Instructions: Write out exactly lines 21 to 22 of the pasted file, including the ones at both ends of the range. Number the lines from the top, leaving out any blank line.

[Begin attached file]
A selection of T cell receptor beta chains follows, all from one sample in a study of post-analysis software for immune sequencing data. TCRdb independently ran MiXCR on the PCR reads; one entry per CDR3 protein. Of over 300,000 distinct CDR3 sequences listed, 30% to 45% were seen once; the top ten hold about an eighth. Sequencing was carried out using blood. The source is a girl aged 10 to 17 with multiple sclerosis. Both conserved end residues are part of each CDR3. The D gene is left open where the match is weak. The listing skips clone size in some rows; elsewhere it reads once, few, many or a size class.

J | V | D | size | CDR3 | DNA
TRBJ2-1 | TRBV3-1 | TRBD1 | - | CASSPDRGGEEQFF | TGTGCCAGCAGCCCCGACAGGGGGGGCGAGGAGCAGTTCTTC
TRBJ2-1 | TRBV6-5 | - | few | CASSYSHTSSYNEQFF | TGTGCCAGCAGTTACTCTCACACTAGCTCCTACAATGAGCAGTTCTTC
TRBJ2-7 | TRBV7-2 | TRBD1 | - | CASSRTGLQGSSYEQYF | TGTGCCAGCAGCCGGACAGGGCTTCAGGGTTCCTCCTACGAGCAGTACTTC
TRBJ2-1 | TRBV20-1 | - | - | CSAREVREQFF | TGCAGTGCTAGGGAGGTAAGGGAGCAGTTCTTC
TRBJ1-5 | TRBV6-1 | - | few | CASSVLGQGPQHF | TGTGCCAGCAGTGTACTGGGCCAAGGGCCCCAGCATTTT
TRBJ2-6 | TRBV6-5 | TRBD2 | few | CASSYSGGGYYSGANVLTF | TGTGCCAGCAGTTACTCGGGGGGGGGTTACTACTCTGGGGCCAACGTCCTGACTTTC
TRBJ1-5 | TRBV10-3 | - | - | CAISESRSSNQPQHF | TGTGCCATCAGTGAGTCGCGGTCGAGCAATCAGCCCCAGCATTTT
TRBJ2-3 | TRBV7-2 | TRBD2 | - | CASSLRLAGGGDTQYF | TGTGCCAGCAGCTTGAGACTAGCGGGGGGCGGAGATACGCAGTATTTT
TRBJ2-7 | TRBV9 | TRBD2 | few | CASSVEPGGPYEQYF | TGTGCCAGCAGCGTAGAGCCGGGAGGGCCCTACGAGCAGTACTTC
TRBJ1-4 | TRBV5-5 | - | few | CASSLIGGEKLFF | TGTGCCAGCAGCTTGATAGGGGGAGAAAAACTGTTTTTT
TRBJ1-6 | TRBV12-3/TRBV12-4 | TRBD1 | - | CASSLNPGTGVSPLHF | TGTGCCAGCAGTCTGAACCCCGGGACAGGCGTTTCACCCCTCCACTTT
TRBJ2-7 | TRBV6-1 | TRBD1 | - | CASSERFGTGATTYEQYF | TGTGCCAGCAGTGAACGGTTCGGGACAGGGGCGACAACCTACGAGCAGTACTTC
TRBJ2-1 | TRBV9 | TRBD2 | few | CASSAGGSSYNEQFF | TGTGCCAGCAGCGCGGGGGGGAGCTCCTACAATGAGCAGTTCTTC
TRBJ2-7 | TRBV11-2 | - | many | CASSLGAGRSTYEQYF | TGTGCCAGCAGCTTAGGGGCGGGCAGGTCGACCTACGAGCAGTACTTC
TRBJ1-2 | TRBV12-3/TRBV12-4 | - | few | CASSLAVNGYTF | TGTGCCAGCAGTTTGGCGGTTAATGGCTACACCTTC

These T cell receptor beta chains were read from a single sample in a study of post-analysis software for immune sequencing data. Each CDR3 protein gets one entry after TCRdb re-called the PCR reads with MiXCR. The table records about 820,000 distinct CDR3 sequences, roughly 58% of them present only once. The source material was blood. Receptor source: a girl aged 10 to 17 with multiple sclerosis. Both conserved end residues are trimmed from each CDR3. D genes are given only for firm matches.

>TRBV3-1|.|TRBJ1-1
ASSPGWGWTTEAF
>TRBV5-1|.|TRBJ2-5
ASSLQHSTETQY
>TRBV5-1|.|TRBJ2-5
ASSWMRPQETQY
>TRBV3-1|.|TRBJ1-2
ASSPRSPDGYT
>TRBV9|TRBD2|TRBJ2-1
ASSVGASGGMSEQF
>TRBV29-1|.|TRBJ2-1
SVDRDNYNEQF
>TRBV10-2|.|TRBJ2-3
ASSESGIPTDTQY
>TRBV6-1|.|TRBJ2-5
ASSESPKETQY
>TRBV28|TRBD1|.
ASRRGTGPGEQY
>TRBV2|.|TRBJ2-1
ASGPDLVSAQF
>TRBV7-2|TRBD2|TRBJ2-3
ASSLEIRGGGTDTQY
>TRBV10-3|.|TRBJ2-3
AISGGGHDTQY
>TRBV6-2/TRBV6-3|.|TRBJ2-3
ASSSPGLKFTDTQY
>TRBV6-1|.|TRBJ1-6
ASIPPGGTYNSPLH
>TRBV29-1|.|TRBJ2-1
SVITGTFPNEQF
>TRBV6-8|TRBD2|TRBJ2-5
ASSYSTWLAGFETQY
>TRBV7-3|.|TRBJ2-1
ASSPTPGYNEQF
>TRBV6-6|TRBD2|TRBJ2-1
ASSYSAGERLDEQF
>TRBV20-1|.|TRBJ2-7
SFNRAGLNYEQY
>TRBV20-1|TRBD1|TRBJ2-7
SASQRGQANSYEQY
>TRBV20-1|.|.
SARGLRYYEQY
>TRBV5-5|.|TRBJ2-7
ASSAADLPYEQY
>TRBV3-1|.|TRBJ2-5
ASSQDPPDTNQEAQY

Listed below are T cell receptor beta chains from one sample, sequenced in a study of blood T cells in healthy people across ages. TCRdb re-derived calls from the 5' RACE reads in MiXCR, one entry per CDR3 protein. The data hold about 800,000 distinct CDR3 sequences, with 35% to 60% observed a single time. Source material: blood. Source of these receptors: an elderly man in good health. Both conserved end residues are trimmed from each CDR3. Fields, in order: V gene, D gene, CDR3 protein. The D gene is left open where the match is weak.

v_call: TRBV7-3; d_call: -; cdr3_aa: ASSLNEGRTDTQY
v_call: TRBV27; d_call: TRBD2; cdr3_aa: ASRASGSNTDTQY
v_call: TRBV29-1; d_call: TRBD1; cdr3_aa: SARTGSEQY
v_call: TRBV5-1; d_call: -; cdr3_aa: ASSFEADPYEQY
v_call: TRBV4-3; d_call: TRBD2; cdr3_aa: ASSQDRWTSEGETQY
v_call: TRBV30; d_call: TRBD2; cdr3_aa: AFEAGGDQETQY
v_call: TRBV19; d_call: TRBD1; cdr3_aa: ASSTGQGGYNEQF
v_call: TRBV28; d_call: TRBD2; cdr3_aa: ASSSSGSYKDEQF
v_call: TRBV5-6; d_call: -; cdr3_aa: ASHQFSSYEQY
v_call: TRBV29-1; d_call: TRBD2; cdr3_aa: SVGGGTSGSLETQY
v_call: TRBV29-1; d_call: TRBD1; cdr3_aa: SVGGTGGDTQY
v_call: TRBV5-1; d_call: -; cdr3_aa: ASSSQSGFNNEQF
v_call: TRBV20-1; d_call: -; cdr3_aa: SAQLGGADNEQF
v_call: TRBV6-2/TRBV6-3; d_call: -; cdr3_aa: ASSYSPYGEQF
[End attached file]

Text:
>TRBV5-1|.|TRBJ2-5
ASSLQHSTETQY